Sunrays weren’t the things that filled Changi Village with golden yellow on 15 September. Almost 10,000 runners clad in the familiar yellow singlet tops crowded around the start point at Changi Village, ready to make a difference. Welcome to the 5th Edition of the Yellow Ribbon Prison Run! YRPR’13 also marks the 10th Anniversary of the Yellow Ribbon Project in Singapore. It is definitely heartening to see our community step forward to support this meaningful cause of helping ex-offenders unlock their second prison.
Runners were charmed by the robust logistical support, as well as meticulous arrangements made by the organisers. The operations were nothing short of efficacious. The organisers definitely understood what it means to build a wonderful administrative base, so that runners can have a smooth and enjoyable race. The baggage deposit was well-orchestrated and the shuttle services provided were abundant. And I mean, really abundant. The shuttle buses just kept people moving! Medical aid and hydration were more than ample. If we had a national award for best race organization, this race would prove to be a really fierce contestant!
But the success of races is not always marked by organization alone. The cause was deepened by many well-meaning volunteers who came forward to make the race experience a pleasant experience. I think everyone felt sincerity in the air that morning. We were not just there to witness another successful event. There was almost this shout out of “Hey, I am here for you.” And I think that is what the Yellow Ribbon Race is all about.
The challenging route with numerous up-hills was made smooth and safe by the Prisons Cycling Team. And when the going got tough and you felt like stopping to walk, the energetic and vibrant student cheerleaders from various schools encouraged you to push on and to finish strong. And to be frank, I really appreciated the unrelenting cheering efforts of the young ones. When the going gets tough, everyone will welcome a boost signal of courage.
After running past an array of historical and prison sites like Changi Women’s Prison and the Johore Battery, I reached the End Point in the Changi Prison Complex and was greeted by the Carnival’s bustling atmosphere.
I first helped myself to the kind services of the Mobile Massage Team. I was attended to by an experienced uncle who is visually handicapped. As a matter of fact, this mobile massage team, which is a veteran in all major running events, is made up of mostly visually handicapped personnel. I saw that they were all very passionate about what they are doing for the sporting community. As the queue got longer for the massage services, the coordinator came and hurried the team lightly. Here was the response of the uncle who was attending to me, “The queue is expected, but I must give my best to everyone.” I am truly honoured by such an excellent, dedicated person.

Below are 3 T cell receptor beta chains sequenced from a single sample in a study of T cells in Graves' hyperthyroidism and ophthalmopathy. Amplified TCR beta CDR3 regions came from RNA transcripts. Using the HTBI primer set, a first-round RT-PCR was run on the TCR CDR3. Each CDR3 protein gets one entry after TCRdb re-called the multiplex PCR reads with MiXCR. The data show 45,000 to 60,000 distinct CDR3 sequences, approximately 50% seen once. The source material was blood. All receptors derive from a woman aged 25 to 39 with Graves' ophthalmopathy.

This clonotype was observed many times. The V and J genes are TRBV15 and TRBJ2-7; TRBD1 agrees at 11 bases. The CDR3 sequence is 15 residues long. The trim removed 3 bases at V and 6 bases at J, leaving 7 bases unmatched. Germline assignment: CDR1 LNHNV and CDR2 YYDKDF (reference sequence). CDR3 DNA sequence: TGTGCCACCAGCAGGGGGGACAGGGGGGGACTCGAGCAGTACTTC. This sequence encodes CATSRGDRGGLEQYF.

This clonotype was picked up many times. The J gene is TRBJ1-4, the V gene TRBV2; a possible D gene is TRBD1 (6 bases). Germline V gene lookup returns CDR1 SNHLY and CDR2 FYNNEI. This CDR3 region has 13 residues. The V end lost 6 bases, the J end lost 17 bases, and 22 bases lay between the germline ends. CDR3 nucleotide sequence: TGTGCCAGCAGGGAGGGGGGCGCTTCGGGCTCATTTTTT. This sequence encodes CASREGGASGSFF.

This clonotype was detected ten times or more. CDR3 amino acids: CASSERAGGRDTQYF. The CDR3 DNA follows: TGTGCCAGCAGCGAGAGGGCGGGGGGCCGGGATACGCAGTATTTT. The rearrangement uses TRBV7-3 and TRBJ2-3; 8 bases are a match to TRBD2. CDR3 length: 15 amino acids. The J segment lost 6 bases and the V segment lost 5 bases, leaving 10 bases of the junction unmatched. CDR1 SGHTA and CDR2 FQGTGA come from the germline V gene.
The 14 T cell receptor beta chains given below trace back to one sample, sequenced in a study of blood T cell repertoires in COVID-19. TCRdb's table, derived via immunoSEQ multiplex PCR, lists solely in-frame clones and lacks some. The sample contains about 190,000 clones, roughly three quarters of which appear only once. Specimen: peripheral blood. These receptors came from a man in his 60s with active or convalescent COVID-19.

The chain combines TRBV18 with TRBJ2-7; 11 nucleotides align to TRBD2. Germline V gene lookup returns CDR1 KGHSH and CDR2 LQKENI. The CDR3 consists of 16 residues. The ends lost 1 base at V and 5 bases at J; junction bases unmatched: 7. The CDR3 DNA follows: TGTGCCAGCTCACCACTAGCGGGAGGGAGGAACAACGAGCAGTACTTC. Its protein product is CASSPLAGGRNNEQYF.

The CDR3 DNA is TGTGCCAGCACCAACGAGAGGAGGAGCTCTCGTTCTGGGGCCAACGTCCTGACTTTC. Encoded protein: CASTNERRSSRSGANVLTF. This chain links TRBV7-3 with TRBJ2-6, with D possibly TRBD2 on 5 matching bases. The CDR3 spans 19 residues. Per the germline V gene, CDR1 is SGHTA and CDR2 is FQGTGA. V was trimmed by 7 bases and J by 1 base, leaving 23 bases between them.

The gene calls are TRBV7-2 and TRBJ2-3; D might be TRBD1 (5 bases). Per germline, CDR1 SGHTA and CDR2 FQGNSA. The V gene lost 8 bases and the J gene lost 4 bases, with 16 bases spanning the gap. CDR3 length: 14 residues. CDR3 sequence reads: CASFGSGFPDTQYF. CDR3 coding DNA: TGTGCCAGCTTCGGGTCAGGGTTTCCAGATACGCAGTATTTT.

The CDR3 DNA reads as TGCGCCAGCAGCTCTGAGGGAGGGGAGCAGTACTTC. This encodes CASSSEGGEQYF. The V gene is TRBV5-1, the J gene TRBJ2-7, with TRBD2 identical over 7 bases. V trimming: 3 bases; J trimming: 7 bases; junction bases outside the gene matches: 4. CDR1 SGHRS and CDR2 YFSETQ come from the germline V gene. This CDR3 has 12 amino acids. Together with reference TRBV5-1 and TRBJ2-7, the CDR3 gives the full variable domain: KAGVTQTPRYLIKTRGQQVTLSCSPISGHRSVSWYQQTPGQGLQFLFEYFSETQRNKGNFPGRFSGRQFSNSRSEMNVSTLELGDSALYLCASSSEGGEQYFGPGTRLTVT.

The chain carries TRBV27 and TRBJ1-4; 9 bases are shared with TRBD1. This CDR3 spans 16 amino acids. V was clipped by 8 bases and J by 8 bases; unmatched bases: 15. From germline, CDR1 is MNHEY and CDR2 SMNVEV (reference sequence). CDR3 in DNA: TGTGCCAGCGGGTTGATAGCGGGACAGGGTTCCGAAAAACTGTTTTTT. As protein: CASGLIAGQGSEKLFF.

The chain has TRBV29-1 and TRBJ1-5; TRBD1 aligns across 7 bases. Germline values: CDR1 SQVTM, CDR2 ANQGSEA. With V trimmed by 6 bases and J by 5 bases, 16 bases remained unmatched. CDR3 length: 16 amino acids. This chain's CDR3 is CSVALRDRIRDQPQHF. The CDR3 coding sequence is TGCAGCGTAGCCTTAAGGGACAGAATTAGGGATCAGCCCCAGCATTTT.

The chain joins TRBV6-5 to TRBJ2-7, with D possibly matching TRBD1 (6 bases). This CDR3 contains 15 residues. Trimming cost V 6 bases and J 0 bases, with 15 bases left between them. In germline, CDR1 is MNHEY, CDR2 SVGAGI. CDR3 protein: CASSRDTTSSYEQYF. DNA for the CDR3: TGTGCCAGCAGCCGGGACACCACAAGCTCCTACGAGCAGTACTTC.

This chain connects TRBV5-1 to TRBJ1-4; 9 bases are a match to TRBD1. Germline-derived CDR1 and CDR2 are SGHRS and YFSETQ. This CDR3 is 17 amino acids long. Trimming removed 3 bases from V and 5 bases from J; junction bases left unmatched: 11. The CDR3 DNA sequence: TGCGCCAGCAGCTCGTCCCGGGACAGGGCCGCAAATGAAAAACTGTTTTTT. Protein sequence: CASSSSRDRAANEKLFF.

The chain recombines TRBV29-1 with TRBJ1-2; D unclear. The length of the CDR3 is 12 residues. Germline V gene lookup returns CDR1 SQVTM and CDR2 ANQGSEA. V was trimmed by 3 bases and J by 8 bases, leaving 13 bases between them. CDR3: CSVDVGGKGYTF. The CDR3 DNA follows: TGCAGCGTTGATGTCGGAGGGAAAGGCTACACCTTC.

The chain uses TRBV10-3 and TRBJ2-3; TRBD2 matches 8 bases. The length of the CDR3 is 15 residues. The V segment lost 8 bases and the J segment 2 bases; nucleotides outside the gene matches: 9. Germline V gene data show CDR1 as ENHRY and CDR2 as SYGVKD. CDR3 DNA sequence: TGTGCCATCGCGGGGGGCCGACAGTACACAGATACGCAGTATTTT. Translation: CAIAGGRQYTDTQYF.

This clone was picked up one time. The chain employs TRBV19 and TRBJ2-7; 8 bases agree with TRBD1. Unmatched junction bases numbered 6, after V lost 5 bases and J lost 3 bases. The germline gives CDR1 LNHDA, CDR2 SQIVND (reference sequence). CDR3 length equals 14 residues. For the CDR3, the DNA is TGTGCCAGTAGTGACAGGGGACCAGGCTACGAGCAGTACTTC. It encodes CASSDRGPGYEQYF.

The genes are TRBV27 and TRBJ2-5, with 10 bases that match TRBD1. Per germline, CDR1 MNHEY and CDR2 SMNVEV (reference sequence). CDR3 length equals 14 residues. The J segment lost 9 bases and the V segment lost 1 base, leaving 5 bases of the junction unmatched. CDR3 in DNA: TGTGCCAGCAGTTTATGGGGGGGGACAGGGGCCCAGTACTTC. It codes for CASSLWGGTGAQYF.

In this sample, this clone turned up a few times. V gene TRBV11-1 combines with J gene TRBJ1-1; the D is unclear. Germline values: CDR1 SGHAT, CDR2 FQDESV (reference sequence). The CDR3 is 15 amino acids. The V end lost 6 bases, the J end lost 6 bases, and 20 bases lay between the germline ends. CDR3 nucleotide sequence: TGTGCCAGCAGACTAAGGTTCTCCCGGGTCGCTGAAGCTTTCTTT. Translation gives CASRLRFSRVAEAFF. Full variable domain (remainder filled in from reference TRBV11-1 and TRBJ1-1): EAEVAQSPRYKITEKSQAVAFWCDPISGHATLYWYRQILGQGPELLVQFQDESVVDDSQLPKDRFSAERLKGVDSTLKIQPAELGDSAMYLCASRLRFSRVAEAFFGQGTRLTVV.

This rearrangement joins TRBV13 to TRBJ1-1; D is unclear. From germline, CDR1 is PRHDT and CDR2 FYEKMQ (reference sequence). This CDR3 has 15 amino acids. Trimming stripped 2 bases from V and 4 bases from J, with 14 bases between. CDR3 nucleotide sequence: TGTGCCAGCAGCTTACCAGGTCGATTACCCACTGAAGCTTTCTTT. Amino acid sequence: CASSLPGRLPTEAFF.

Having enjoyed the soothing massage, I took time to visit the expansive range of activities that were purposefully lined up. People who dressed up as Marvel Superheroes offered plenty of photo opportunities, but their main aim was to encourage everyone to tap into their inner superhero to make a difference in the lives of the ex-inmates. There were also many game booths that drew runners with attractive giveaways. Magicians from the International Brotherhood of Magicians Ring 115 fascinated the crowd with eye boggling illusions. The experience was just so amazing that I almost lost track of the time.
I really appreciated the exhibition put up to give everyone an insight to the life of the inmates. The visual presentations helped the masses to understand that the prison is not a place of condemnation, but a haven of restoration and rehabilitation. The other presentations showed examples of social activism for acceptance of ex-convicts and how companies are involved in helping ex-offenders regain employment. I was particularly impressed at how many supporters generously wrote messages of support for the inmates at the Circle of Support Booth.
The major highlight of this year’s run was the formation of the Giant Human Yellow Ribbon which my friends and I were very proud and delighted to be part of! It was history in the making! We had a total of 1230 people who donned yellow caps to form the outlook of the Giant Yellow Ribbon. It was just incredible to see so many people streaming in to be part of the effort which is now recorded in the Singapore Book of Records!
We did not just have record breakers. What I experienced was almost like family coming together. That closeness, extending love and forgiveness had a purpose; to strengthen the future, leaving no one behind. No past or present can undermine our personal worth, but it is because there is so much potential in the future, that we know we can all get there together.
What an awesome day!